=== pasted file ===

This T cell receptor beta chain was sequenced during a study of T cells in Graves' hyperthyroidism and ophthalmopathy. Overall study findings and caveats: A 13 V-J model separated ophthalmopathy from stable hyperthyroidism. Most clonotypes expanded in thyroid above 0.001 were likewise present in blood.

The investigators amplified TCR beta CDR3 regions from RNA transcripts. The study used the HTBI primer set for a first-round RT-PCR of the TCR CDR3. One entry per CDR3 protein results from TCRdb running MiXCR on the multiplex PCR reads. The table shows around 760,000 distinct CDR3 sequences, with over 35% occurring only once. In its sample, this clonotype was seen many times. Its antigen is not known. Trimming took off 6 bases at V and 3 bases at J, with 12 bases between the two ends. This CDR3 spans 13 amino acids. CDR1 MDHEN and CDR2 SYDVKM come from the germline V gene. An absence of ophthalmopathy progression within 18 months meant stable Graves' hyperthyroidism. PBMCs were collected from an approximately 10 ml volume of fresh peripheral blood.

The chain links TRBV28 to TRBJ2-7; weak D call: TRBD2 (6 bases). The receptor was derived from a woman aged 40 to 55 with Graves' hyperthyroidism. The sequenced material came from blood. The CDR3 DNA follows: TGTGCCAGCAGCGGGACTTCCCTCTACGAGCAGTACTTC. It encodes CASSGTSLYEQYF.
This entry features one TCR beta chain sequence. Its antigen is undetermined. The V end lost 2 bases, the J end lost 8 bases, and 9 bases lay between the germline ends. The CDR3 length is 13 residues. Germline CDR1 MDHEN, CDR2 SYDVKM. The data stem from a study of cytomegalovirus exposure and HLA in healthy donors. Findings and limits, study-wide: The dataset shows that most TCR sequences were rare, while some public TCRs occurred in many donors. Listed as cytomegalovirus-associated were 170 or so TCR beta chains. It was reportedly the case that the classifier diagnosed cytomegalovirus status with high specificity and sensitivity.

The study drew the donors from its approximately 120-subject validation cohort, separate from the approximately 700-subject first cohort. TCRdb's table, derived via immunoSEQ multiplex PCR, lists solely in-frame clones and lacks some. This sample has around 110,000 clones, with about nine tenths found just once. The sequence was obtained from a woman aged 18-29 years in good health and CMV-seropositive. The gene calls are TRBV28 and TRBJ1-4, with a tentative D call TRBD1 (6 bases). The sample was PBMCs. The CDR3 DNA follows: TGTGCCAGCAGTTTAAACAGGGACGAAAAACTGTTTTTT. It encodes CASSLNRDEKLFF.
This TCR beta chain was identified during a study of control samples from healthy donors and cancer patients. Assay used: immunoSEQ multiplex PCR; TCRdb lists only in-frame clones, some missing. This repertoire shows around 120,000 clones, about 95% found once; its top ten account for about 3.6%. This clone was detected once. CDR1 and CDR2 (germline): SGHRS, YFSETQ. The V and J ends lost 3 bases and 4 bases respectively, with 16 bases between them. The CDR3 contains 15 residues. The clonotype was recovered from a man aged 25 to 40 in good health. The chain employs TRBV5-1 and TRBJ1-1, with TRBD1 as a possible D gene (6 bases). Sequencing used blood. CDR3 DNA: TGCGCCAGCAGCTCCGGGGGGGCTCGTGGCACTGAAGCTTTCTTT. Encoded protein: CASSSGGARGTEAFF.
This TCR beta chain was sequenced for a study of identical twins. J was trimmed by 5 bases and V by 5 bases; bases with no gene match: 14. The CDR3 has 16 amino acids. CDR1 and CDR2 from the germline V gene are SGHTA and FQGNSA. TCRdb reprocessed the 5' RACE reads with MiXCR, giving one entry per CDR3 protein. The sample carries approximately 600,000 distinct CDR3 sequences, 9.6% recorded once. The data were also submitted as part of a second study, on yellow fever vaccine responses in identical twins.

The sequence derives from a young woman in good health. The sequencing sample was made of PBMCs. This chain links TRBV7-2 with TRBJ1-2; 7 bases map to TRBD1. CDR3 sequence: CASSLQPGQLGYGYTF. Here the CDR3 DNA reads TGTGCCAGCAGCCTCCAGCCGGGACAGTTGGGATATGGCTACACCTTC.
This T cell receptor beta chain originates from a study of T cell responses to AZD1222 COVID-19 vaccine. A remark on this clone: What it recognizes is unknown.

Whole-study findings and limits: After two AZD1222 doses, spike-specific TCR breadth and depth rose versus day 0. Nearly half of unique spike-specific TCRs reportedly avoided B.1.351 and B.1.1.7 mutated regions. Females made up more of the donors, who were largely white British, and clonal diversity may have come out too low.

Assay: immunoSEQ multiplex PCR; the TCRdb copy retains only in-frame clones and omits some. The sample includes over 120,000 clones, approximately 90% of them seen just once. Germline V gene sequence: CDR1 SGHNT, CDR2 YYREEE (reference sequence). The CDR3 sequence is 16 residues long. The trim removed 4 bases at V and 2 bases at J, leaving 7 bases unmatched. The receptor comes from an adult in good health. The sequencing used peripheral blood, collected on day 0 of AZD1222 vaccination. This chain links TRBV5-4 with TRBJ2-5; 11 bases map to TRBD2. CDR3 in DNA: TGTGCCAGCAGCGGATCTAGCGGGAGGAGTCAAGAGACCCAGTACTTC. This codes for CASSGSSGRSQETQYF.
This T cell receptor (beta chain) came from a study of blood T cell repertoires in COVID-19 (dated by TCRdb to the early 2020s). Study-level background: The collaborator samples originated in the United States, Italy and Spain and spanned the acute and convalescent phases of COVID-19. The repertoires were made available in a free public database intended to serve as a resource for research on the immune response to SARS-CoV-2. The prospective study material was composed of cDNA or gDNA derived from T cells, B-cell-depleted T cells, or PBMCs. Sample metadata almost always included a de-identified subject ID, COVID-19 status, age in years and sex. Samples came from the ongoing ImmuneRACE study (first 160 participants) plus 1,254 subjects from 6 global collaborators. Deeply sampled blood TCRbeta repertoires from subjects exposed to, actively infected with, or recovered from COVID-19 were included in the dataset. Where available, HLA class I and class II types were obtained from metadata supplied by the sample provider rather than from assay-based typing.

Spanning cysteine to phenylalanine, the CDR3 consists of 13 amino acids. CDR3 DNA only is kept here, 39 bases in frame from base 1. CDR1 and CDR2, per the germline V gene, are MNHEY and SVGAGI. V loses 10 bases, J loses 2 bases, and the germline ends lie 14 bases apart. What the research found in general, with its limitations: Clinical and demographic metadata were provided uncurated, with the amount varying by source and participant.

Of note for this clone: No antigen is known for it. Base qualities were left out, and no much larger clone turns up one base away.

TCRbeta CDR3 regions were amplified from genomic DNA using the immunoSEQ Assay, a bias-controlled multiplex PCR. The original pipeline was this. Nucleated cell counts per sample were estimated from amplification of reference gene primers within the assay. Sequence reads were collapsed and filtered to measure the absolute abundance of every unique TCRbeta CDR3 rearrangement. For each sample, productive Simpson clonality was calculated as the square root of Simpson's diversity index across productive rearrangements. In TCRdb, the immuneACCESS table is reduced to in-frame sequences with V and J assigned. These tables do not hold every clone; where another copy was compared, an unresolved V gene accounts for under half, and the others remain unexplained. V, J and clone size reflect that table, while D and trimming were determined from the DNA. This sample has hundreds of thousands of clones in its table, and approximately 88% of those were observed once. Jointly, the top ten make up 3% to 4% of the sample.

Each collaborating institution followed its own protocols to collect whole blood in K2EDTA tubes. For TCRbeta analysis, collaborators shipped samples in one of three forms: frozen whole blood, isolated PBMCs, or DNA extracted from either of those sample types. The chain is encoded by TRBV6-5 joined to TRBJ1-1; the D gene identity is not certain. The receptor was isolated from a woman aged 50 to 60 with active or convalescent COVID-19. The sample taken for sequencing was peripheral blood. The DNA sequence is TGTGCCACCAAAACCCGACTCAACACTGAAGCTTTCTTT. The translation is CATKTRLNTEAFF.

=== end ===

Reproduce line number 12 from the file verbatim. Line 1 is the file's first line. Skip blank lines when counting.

This T cell receptor (beta chain) came from a study of blood T cell repertoires in COVID-19 (dated by TCRdb to the early 2020s). Study-level background: The collaborator samples originated in the United States, Italy and Spain and spanned the acute and convalescent phases of COVID-19. The repertoires were made available in a free public database intended to serve as a resource for research on the immune response to SARS-CoV-2. The prospective study material was composed of cDNA or gDNA derived from T cells, B-cell-depleted T cells, or PBMCs. Sample metadata almost always included a de-identified subject ID, COVID-19 status, age in years and sex. Samples came from the ongoing ImmuneRACE study (first 160 participants) plus 1,254 subjects from 6 global collaborators. Deeply sampled blood TCRbeta repertoires from subjects exposed to, actively infected with, or recovered from COVID-19 were included in the dataset. Where available, HLA class I and class II types were obtained from metadata supplied by the sample provider rather than from assay-based typing.